Mathematical Modelling of Mass Transfer and Free Convection Current Effects on Unsteady Viscous Flow with Ramped Wall Temperature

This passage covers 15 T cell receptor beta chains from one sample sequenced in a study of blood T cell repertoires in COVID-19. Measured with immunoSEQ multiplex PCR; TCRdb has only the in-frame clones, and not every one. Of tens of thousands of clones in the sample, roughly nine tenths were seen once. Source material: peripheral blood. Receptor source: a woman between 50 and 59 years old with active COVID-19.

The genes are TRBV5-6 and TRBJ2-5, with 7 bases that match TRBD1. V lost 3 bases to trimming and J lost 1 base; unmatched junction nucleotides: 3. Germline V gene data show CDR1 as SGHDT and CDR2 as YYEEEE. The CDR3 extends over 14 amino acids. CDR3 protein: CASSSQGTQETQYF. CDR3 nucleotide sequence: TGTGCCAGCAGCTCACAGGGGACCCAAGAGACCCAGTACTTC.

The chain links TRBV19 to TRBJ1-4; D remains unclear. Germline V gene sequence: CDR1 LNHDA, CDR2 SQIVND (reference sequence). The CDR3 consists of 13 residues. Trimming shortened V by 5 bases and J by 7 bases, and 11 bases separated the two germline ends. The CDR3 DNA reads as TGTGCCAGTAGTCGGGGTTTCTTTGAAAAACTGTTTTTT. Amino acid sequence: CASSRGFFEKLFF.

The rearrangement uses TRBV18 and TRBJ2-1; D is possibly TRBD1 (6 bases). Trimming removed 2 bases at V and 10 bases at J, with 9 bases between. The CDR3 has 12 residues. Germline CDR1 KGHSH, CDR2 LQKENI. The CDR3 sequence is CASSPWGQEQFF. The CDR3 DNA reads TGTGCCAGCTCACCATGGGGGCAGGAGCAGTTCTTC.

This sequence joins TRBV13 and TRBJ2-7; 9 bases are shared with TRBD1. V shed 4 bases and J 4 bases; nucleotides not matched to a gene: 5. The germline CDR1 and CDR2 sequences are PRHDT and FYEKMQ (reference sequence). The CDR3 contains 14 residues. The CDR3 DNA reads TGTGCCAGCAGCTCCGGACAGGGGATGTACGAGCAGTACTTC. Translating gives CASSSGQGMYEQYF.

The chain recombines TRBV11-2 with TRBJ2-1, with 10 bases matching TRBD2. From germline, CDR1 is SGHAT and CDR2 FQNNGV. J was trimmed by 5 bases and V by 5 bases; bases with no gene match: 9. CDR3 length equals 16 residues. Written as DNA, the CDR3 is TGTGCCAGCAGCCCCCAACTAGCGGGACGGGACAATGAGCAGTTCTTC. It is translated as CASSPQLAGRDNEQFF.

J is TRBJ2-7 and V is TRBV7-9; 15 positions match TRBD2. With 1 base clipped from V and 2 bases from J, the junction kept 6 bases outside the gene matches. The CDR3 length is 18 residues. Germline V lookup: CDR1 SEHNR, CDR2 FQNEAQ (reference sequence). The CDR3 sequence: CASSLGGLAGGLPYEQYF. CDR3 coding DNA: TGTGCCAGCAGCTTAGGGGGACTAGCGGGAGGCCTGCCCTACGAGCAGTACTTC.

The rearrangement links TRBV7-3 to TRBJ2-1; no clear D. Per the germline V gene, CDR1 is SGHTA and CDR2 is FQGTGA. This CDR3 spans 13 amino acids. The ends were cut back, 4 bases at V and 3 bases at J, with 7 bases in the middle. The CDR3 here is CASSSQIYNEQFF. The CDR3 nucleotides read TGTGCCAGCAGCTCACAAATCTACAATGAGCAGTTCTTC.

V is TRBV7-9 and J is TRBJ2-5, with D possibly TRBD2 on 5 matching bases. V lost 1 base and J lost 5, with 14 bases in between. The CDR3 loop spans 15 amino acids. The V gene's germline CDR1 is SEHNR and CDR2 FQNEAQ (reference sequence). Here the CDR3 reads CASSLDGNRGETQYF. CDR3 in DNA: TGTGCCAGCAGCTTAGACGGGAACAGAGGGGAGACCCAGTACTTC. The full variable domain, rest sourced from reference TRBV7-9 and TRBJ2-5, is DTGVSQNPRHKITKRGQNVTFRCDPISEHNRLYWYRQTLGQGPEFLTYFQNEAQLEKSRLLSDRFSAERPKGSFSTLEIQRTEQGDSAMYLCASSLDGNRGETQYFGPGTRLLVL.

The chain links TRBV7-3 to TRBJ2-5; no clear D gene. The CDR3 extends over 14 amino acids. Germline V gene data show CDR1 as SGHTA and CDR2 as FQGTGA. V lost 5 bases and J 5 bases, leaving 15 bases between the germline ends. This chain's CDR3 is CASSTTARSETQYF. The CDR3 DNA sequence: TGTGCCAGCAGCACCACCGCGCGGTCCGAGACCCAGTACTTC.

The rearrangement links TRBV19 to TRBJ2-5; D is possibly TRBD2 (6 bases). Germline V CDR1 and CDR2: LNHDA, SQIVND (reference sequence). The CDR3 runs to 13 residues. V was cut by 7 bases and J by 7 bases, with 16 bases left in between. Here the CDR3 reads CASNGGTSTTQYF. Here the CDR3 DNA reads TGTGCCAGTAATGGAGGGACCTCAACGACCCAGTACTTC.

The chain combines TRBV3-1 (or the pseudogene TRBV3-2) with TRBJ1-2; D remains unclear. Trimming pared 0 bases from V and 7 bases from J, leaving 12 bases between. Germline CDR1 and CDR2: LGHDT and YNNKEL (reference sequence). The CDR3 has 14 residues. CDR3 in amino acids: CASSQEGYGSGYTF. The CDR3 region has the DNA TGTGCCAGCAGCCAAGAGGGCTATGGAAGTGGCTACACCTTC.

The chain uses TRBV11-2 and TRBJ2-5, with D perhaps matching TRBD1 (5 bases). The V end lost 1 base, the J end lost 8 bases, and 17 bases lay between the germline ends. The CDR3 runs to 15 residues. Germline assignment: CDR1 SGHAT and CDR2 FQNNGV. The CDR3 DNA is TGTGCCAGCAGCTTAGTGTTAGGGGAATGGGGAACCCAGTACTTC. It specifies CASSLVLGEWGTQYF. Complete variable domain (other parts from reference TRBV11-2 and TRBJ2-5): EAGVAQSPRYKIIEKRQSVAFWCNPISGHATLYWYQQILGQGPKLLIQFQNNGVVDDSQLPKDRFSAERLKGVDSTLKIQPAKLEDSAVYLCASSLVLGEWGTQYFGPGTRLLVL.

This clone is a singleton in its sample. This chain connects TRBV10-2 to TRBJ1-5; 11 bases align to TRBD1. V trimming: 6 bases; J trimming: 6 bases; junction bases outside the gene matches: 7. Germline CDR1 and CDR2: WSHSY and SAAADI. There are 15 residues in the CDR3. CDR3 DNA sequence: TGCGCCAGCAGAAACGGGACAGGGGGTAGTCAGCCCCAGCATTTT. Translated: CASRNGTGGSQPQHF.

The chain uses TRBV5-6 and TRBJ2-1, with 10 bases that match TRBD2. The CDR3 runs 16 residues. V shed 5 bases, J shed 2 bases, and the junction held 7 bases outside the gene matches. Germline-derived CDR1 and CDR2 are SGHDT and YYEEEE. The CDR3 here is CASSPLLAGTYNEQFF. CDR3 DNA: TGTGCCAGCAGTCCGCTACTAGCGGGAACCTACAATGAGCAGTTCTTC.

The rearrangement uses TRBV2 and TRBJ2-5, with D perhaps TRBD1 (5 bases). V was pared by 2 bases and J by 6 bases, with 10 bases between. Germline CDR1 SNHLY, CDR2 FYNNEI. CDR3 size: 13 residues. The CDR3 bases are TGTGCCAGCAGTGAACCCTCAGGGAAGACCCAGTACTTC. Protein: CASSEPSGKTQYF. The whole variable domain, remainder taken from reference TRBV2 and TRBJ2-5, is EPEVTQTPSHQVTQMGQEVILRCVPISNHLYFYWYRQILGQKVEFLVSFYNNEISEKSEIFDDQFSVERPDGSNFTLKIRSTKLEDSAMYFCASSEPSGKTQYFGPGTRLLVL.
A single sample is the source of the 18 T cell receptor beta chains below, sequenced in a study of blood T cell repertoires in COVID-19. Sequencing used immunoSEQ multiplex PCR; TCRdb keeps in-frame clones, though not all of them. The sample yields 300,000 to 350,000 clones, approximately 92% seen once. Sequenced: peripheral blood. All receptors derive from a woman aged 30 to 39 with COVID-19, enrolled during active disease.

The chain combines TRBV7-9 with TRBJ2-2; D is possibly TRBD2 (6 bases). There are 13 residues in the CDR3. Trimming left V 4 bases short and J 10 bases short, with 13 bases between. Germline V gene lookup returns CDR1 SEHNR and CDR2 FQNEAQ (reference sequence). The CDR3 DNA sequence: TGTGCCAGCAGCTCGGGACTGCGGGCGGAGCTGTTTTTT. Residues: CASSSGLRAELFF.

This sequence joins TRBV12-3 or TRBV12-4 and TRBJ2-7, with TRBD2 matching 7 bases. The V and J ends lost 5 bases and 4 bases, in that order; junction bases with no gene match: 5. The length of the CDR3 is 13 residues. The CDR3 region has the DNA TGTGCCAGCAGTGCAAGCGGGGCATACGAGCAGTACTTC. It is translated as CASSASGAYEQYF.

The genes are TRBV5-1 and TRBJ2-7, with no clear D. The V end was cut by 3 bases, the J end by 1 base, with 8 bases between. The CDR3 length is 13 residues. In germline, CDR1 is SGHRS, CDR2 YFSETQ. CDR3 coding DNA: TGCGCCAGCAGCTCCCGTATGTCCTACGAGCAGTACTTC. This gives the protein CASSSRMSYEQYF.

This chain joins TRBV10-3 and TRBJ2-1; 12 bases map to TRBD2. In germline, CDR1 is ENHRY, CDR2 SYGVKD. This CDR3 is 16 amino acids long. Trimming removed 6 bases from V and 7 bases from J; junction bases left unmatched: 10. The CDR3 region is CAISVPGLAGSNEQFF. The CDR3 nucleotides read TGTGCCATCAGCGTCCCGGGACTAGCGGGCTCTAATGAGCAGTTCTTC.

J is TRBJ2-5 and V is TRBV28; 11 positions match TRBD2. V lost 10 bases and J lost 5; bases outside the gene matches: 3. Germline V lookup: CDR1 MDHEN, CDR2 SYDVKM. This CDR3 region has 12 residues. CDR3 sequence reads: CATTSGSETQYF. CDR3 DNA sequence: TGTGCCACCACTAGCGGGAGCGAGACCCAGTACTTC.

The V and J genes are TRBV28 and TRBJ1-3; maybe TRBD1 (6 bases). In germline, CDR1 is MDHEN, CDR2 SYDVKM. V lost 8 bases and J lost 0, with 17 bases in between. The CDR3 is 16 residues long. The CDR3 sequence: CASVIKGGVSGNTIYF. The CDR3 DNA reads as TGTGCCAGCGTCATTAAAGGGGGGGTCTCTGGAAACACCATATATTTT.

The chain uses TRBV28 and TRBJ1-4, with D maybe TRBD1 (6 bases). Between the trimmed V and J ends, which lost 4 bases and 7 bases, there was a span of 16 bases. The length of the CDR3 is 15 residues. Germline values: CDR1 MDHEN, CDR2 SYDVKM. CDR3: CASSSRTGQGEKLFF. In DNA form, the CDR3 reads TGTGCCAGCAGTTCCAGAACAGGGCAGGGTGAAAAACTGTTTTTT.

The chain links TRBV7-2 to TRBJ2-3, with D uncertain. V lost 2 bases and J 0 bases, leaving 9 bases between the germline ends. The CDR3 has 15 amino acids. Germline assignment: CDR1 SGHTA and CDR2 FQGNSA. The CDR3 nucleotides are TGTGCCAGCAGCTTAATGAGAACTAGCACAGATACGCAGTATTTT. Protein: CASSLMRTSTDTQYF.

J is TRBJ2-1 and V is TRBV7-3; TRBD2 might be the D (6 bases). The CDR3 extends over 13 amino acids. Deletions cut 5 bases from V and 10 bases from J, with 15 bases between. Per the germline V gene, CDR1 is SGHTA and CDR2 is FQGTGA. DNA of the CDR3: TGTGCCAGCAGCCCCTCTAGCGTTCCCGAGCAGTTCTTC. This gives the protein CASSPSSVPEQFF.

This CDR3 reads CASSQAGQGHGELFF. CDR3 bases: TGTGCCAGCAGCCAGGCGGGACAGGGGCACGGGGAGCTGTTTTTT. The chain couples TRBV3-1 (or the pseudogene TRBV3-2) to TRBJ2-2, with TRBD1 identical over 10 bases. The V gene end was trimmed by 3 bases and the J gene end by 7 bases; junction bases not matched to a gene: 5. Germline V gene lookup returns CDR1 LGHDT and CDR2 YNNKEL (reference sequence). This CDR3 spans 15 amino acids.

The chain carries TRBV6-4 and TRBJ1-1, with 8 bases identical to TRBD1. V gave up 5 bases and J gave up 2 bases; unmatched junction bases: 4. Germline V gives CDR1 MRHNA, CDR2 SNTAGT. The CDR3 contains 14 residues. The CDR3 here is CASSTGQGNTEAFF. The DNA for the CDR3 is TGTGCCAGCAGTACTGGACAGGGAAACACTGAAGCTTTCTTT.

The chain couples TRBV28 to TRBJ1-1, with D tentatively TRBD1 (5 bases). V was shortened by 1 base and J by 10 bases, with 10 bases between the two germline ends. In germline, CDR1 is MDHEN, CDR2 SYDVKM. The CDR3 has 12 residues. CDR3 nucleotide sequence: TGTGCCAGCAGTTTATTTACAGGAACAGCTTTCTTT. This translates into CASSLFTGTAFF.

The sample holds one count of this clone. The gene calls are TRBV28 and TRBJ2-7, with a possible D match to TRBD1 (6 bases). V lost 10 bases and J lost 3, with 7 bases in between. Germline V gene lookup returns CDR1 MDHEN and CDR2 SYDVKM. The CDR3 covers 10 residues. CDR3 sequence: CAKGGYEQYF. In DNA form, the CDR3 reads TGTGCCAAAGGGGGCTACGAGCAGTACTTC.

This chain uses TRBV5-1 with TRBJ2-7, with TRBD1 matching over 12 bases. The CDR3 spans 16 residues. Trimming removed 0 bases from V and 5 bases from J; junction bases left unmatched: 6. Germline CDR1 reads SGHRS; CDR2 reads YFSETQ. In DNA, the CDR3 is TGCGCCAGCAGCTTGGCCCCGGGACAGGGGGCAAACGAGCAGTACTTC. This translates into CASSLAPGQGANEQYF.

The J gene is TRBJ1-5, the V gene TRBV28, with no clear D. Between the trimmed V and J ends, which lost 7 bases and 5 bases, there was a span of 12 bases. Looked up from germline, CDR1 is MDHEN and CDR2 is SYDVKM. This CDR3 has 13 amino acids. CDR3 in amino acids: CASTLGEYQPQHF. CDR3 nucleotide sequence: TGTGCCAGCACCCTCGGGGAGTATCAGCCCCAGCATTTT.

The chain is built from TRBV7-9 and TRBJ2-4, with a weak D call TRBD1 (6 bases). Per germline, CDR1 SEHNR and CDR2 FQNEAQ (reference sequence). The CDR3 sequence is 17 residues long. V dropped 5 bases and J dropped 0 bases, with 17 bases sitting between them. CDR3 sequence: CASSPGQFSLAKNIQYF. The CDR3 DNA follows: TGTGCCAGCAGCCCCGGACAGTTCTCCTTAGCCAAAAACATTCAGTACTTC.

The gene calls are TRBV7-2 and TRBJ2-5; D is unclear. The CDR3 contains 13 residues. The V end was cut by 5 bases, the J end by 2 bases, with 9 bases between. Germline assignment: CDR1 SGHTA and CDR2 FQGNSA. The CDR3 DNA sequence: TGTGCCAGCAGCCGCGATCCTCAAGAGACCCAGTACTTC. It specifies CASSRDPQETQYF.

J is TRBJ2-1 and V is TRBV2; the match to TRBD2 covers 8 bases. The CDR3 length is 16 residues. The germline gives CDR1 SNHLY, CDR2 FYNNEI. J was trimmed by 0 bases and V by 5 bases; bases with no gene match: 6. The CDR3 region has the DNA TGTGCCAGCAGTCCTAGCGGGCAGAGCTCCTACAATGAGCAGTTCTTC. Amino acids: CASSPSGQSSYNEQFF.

(1)World Journal of Mechanics, 2011, 1, 176-184 doi:10.4236/wjm.2011.14023 Published Online August 2011 (http://www.SciRP.org/journal/wjm). Mathematical Modelling of Mass Transfer and Free Convection Current Effects on Unsteady Viscous Flow with Ramped Wall Temperature* Marneni Narahari1, Osman Anwar Bég2, Swapan Kumar Ghosh3. 1. Fundamental and Applied Sciences Department, Universiti Teknologi PETRONAS, Perak Darul Ridzuan, Malaysia 2 Department of Engineering and Mathematics, Sheaf Building, Sheffield Hallam University, Sheffield, UK 3 Department of Mathematics, Narajole Raj College, West Bengal, India E-mail: marneni@petronas.com.my, O.Beg@shu.ac.uk, g_swapan2002@yahoo.com Received May 10th, 2011; revised June 11th, 2011; accepted July 2nd, 2011. Abstract An exact analysis of the flow of an incompressible viscous fluid past an infinite vertical plate is conducted taking into account the presence of foreign mass or constant mass flux and ramped wall temperature. The dimensionless governing coupled linear partial differential equations are solved using the Laplace transform technique. Two different solutions for the fluid velocity are obtained–one valid for the fluids of Schmidt numbers different from unity, and the other for which the Schmidt number is unity. The effects of Prandtl number (Pr), Schmidt number (Sc), time (t) and mass to thermal buoyancy ratio parameter (N) for both aiding and opposing buoyancy effects on the velocity and skin-friction are studied. Also, the heat and mass transfer effects on the flow near a ramped temperature plate have been compared with the flow near a plate with constant temperature. Keywords: Natural Convection, Vertical Plate, Ramped Wall Temperature, Heat and Mass Transfer. 1. Introduction Free convection flows past a vertical surface or plate have been studied extensively in the literature due to applications in engineering and environmental processes. Several investigations were performed using both analytical and numerical methods under different thermal conditions which are continuous and well-defined at the wall. Practical problems often involve wall conditions that are non-uniform or arbitrary. To understand such problems, it is useful to investigate problems subject to step change in wall temperature. For example in the fabrication of thin-film photovoltaic devices ramped wall temperatures may be employed to achieve a specific finish of the system [1]. Periodic temperature step changes are also important in building heat transfer applications, for example in air conditioning, where the conventional l assumption of periodic outdoor conditions may lead to considerable errors in the case of a significant temporary deviation of the temperature from periodicity, as elaborated by Antonopoulos and Democritou [2]. Other examples include nuclear heat transfer control, materials processing, Copyright © 2011 SciRes.. turbine blade heat transfer, electronic circuits and sealed gas-filled enclosure heat transfer operations [3]. Schetz [4] presented one of the earliest analytical studies for free convection flow from a vertical plate with discontinuous wall temperature conditions. Several investigations were continued on this problem using an experimental technique [5], numerical methods [6], and by using series expansions [7,8]. Lee and Yovanovich [9] presented a new analytical model for the laminar natural convection from a vertical plate with step change in wall temperature. The validity and accuracy of the model is demonstrated by comparing with the existing results. Chandran et al. [10] have presented an analytical solution to the unsteady natural convection flow of an incompressible viscous fluid near a vertical plate with ramped wall temperature and they have compared the results with constant temperature. Recently, Saha et al. [11] investigated the natural convection boundary layer adjacent to an inclined semi-infinite flat plate subjected to ramp heating. The flow development from the start-up to an eventual steady state has been described based on scaling analysis and verified by numerical simulations. Chaudhary and WJM.